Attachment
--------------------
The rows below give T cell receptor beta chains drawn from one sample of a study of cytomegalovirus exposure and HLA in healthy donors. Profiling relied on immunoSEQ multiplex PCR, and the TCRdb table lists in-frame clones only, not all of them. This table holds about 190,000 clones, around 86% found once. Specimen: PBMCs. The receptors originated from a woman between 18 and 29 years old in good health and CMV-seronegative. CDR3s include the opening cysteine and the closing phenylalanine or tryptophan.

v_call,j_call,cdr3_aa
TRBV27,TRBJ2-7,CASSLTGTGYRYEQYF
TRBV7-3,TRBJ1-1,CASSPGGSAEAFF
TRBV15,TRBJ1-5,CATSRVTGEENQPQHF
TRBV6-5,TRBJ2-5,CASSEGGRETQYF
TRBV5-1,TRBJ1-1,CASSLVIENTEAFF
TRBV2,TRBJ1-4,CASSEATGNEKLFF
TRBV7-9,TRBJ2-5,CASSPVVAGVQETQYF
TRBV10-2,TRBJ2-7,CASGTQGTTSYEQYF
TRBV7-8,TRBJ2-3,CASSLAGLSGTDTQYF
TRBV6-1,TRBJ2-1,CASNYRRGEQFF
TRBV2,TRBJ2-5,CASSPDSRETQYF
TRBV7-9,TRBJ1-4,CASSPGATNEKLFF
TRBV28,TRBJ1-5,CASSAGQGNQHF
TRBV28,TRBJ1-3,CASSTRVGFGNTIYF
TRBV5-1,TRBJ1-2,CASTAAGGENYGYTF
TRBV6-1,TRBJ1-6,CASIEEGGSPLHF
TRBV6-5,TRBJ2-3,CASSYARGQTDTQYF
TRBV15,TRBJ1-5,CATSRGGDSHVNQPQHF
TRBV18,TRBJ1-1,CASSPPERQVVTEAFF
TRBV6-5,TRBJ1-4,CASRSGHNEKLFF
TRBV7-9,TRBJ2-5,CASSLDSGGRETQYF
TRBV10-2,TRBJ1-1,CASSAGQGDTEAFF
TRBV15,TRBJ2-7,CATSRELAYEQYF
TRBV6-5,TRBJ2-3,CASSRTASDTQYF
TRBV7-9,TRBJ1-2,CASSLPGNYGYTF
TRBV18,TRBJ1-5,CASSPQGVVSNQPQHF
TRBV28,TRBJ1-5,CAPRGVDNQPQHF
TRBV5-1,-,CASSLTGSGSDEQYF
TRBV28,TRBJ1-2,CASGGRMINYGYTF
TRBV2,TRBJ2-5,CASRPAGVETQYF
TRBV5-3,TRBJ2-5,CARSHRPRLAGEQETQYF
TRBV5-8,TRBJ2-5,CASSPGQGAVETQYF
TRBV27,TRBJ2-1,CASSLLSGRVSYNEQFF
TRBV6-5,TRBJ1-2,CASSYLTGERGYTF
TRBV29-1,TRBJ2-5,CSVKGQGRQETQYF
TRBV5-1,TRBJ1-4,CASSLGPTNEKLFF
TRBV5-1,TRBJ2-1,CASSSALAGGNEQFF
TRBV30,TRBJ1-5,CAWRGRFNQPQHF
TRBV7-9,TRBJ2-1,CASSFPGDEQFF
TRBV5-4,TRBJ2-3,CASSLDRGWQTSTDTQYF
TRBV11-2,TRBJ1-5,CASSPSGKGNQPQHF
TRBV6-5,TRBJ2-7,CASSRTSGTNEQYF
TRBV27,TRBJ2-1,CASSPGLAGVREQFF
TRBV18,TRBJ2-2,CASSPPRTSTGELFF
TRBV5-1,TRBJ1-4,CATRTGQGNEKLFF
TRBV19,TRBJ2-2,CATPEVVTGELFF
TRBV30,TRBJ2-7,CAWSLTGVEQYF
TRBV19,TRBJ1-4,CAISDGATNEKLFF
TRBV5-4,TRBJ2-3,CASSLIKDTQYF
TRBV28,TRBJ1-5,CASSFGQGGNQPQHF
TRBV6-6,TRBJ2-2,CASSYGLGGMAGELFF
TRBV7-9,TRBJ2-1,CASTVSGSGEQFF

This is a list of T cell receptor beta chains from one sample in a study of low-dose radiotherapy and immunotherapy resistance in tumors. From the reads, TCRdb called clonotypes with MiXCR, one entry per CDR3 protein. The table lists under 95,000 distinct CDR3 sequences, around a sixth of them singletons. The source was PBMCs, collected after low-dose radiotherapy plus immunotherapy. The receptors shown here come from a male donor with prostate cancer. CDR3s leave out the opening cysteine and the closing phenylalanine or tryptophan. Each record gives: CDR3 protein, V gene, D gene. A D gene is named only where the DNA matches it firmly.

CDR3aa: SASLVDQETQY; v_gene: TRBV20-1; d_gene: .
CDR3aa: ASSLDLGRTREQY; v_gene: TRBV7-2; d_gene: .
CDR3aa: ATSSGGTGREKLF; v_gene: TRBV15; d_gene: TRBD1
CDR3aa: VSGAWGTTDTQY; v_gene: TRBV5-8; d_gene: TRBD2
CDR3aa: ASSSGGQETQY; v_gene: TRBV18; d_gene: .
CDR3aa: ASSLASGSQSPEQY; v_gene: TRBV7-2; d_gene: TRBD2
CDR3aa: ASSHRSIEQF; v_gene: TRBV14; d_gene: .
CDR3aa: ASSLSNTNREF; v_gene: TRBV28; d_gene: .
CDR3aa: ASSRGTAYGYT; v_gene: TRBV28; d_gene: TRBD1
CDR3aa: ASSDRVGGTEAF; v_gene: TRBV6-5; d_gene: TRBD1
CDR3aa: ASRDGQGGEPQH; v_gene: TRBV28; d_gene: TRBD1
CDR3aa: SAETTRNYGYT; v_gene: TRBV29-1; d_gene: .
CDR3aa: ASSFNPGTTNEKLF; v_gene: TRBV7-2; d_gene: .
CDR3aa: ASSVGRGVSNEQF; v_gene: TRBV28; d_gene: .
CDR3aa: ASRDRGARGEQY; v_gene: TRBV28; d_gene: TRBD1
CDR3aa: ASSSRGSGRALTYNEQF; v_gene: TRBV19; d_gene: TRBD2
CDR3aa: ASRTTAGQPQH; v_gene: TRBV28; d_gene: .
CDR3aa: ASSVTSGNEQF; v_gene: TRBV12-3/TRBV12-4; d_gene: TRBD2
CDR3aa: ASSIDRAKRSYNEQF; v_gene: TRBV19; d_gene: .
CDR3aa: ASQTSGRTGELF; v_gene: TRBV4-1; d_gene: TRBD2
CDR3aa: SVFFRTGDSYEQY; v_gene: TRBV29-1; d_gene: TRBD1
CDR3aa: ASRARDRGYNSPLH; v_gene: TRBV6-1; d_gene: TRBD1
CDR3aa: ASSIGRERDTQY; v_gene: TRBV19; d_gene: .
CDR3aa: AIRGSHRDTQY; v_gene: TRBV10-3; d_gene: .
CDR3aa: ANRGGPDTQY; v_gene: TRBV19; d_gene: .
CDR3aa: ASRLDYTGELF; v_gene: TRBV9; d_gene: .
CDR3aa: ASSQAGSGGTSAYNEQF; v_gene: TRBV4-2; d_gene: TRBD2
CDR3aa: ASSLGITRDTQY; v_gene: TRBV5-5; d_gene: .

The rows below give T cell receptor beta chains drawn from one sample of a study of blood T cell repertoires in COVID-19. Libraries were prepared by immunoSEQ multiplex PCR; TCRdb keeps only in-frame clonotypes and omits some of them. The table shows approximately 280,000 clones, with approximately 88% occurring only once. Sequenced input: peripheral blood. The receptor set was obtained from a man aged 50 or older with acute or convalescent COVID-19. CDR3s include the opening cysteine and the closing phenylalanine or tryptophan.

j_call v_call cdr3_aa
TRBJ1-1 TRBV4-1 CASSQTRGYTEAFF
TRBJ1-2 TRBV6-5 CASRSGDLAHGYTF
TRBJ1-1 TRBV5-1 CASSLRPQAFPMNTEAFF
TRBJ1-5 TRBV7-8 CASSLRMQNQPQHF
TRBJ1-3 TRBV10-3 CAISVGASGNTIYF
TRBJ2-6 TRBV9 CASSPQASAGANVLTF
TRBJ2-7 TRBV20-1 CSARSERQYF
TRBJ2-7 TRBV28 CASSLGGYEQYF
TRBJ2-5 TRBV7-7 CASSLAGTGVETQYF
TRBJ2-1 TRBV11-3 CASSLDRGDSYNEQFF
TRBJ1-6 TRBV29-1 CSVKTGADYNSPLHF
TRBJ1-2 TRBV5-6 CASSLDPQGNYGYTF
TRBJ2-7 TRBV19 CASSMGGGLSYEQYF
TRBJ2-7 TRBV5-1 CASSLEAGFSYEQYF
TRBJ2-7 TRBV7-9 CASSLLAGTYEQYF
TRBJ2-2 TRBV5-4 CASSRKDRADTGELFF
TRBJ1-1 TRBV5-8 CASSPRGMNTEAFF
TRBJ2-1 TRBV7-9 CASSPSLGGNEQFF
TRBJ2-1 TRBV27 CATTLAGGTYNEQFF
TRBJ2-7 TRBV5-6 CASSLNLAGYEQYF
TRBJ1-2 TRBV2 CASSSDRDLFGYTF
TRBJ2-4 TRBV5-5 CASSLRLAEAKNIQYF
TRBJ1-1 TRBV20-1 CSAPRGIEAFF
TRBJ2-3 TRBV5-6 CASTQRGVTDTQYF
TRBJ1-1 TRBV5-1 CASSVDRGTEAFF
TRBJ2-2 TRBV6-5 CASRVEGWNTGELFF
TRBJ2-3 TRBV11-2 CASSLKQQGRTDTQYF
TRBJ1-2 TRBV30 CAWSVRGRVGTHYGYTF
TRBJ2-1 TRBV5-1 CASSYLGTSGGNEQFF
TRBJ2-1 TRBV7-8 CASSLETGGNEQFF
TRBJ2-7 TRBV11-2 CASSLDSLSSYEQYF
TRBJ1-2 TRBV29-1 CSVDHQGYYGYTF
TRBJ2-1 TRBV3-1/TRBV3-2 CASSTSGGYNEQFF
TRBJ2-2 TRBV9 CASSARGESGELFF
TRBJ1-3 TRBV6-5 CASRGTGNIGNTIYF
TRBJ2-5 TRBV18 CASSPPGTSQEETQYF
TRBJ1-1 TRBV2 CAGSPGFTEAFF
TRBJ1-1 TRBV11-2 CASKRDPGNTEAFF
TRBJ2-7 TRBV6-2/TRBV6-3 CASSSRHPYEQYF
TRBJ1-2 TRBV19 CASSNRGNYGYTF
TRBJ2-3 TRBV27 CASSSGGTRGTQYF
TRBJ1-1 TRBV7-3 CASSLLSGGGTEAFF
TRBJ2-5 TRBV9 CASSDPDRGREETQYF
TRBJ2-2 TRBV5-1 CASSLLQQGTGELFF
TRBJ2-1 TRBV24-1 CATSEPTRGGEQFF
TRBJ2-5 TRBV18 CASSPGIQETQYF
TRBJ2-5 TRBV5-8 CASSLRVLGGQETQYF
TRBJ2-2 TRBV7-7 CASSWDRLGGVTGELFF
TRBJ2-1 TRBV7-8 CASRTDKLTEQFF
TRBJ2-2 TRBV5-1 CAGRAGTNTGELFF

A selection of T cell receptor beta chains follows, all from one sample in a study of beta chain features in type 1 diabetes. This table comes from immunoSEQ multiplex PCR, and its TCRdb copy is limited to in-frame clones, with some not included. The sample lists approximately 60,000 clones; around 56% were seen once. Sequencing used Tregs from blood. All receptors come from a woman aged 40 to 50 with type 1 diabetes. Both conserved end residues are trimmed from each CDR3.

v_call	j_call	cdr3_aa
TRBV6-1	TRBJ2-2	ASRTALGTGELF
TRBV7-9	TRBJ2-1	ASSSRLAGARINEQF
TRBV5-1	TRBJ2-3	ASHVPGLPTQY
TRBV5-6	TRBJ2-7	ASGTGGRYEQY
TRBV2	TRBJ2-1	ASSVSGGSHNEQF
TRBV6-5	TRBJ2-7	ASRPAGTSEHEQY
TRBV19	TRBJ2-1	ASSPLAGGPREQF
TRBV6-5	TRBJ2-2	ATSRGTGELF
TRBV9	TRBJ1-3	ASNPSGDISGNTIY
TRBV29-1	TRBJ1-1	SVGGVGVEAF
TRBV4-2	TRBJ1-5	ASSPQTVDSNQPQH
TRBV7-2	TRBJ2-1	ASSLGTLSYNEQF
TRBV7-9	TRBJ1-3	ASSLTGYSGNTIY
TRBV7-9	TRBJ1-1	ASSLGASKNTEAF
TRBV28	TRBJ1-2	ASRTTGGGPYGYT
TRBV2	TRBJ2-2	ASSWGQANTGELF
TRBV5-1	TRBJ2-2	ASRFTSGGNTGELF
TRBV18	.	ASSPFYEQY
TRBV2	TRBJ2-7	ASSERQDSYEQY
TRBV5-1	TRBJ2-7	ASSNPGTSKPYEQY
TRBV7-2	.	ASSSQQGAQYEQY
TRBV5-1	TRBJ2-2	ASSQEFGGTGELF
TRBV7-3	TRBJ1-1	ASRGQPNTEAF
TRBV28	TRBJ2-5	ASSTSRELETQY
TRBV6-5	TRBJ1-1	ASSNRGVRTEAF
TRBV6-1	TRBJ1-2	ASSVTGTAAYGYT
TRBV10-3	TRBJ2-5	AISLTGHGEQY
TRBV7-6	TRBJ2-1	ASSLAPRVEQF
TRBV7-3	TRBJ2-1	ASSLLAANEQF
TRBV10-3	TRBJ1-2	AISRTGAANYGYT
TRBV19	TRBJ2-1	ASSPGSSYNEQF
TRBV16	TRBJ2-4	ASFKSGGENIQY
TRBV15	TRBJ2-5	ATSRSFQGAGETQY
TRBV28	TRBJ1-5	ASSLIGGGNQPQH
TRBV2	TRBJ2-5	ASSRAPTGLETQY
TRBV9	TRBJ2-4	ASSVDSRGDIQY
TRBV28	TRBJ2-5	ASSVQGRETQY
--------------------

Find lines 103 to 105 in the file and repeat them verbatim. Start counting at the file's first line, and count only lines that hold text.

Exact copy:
TRBJ2-1 TRBV7-9 CASSPSLGGNEQFF
TRBJ2-1 TRBV27 CATTLAGGTYNEQFF
TRBJ2-7 TRBV5-6 CASSLNLAGYEQYF